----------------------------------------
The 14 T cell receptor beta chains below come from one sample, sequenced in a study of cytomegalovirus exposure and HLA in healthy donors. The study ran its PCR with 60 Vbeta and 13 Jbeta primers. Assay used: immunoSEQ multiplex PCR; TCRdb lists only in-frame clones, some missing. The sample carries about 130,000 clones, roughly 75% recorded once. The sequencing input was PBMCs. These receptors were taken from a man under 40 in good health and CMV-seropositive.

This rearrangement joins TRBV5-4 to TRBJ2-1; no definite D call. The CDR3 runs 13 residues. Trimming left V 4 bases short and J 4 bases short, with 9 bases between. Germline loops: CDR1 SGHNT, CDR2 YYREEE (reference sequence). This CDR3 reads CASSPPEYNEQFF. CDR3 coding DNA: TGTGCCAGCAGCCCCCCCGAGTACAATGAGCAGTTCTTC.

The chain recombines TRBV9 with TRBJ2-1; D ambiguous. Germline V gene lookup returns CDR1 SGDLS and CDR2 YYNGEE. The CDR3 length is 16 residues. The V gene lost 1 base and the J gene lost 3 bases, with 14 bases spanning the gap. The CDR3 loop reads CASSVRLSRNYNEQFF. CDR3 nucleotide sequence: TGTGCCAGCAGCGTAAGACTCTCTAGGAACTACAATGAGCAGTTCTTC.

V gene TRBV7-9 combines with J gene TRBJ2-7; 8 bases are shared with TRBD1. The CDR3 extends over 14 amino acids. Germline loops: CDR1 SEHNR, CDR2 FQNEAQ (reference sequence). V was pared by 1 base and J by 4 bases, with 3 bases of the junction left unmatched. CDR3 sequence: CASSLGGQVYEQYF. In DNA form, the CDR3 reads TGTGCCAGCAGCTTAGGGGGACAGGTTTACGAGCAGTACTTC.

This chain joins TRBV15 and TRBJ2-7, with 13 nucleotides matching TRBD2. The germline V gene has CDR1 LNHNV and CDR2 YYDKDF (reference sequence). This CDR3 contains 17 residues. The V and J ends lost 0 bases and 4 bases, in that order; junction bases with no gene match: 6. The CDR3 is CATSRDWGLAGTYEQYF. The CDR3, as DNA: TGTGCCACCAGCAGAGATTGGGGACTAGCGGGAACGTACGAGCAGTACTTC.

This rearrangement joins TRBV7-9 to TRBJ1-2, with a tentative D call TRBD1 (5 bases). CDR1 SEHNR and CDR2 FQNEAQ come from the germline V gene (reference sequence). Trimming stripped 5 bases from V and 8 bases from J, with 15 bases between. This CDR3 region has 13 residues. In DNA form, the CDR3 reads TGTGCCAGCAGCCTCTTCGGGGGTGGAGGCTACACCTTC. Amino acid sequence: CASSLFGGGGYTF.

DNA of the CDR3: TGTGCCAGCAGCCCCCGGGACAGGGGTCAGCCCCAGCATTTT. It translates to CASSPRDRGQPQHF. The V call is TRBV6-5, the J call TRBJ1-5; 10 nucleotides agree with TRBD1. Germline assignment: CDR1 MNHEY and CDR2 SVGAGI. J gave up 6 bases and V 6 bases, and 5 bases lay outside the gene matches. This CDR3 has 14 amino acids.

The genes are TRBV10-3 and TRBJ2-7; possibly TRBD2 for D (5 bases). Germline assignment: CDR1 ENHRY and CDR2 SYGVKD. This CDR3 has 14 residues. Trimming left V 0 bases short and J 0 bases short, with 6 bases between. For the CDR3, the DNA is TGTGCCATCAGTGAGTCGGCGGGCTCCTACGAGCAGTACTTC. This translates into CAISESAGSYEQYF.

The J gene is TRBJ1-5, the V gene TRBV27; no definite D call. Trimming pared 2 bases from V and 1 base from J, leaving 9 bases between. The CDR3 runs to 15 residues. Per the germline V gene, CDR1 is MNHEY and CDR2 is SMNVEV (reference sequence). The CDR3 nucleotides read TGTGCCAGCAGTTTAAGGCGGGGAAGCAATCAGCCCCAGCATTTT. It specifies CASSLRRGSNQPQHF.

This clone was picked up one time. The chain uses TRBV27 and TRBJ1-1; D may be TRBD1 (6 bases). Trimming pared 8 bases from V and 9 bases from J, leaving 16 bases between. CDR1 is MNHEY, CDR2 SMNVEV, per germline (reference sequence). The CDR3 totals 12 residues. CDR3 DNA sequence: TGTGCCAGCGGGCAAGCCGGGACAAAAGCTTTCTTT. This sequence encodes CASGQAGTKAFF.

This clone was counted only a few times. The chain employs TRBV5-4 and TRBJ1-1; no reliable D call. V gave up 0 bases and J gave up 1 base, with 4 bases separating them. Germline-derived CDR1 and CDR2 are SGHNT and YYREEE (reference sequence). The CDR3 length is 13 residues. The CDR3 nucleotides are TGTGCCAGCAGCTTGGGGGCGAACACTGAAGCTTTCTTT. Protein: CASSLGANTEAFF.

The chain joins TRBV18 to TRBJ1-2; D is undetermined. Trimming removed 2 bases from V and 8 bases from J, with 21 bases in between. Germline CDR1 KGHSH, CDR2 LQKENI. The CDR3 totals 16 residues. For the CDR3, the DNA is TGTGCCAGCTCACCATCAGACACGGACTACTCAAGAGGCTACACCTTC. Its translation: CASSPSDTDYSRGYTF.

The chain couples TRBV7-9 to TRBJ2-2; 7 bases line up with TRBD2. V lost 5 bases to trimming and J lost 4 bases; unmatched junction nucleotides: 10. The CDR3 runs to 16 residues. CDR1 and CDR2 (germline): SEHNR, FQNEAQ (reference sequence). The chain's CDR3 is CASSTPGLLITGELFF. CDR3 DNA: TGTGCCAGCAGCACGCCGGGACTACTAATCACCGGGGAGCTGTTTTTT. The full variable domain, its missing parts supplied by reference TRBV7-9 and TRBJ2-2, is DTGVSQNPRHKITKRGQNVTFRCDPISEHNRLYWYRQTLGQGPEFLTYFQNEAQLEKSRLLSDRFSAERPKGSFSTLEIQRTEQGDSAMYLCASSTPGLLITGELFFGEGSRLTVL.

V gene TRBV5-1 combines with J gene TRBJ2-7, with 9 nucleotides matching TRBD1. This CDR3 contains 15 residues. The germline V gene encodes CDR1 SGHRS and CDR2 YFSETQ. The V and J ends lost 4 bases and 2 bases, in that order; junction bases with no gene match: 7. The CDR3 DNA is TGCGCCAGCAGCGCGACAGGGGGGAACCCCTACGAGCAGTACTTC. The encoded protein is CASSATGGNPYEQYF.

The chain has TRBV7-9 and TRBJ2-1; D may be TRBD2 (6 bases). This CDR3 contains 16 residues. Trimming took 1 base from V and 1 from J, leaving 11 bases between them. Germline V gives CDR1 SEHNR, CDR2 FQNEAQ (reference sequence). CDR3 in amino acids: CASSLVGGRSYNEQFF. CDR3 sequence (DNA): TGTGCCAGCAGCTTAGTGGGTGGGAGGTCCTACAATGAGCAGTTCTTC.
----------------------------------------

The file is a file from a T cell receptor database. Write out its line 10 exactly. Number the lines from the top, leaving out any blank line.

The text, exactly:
This clone was picked up one time. The chain uses TRBV27 and TRBJ1-1; D may be TRBD1 (6 bases). Trimming pared 8 bases from V and 9 bases from J, leaving 16 bases between. CDR1 is MNHEY, CDR2 SMNVEV, per germline (reference sequence). The CDR3 totals 12 residues. CDR3 DNA sequence: TGTGCCAGCGGGCAAGCCGGGACAAAAGCTTTCTTT. This sequence encodes CASGQAGTKAFF.